The virtue of avoiding trouble won the day. The inglorious coins soon changed places with that little piece of numbered white paper called a ticket. The bus swayed right into the stream of traffic with purpose, ground its gears, and went on its way, carrying its complement of passengers, most with icy expressions and frozen postures, save one with a hopeful but slowly diminishing smile on his face. Whether he was indeed a laborer or a city councilor we would never know, for he got off at the next stop and walked away, leaving behind him an unchanged atmosphere of fear, mistrust and uncertainty.

As the bus trundled on, one of the passengers, a woman with a dark buruga shawl and a world-weary expression on her face, thought to herself, “What a big show-off! He’s got to show that he can conjure up a five hundred any time and anywhere he wants! Must be one of those resort-owner rich folk out to make fun of poor folk like us and the conductor here! We must get rid of these parasitic creatures before we can have democracy in this country! I must talk to my party chief about this.”

If anyone bothered to follow her train of thought one could have caught an explanation like, “Back in the 70’s, when tourism started as an industry in this country, an uneducated, uncivilized bunch of buffoons got hold of some prime islands and the opportunity to develop them as tourist resorts simply because they happened to be in favor with the ruling elite. Now these upstarts and their arrogant offspring think of us as vermin and want to even become rulers over us. The gentle, caring, civilized Maldives means nothing to them.”

Another, a man with a sun-darkened sailor’s face, was thinking, “That poor and foolish man! Counting every little coin to make ends meet, being forced to dig out his one and only five hundred to save face. What is our world coming to? He should know that even lowly bus conductors disdain the small change that people like us toil very hard for! The idiot must learn to live today’s style where the rich will have to bribe him with handsome money for doing whatever he does in the name of serving our democratic society.”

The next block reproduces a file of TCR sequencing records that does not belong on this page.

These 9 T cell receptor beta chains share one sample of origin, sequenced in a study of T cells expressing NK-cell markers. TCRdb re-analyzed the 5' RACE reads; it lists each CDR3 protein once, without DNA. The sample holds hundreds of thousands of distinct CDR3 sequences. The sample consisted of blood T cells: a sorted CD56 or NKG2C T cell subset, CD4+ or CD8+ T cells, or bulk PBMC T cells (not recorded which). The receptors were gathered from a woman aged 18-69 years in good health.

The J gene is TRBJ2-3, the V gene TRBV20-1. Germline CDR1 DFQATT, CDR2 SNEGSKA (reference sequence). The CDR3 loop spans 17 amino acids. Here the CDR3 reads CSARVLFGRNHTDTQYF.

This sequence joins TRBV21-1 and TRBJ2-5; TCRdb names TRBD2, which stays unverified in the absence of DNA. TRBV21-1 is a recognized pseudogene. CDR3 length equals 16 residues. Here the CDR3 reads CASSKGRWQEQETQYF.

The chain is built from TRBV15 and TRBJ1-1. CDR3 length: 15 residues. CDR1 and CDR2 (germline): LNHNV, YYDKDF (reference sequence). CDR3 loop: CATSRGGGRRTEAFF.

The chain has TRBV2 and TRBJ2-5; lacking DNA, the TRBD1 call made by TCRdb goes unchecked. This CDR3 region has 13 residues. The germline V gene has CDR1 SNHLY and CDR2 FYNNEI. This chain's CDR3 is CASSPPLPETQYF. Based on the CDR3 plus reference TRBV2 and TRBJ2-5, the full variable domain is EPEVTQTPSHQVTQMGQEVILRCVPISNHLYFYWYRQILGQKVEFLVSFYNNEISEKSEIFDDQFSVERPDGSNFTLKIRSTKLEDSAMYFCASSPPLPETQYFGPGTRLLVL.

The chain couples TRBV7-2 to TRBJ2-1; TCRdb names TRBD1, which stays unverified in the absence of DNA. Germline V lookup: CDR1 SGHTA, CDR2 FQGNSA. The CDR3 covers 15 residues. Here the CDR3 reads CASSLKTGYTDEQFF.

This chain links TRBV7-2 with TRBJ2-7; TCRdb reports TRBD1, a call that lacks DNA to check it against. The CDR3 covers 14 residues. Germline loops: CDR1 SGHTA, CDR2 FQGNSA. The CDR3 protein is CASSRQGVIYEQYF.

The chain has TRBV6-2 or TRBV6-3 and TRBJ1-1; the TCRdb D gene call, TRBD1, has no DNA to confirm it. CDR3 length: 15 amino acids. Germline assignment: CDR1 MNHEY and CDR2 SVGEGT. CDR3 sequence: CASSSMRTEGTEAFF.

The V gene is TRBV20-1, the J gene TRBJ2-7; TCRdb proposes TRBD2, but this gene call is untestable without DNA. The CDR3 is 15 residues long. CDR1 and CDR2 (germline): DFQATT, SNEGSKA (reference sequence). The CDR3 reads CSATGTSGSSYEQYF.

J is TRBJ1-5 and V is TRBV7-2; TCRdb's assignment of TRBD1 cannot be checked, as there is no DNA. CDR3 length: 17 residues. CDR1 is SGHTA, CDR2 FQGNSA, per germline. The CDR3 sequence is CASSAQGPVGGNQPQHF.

He might have continued, “We used to have something called dignity. Today, the smart and the clever are defined as those who could cut a fast deal, appropriate some prime asset by cheating the lawful owner out of it, or even intimidate the less daring and more pious out of old wealth!”

No one could have read the mind of that young teenager huddled in the back, earphones plugged tight into deafened ears, eyes vacant behind dark plastic shades, his mind asking itself how one could emigrate to a better country.

The city bus continued on its way, riding its endless circle around the island. The light drizzle silently wept its way down out of the silent gray sky. The little drops of water still hoped in vain to make perfect circles in patches of gray water. The passengers soon forgot the man with the coins. Perhaps he was now slowly wending his way to his dismal hovel, half-wet and hungry. Or perhaps he is not that, but a rich and bored resort-owner out for a walk in the rain as just another form of entertainment. Either way, maybe he himself had forgotten all about the white Male city bus that looks like a clean loaf of bread from the outside, and feels like the dark inside of a disused oven on the inside!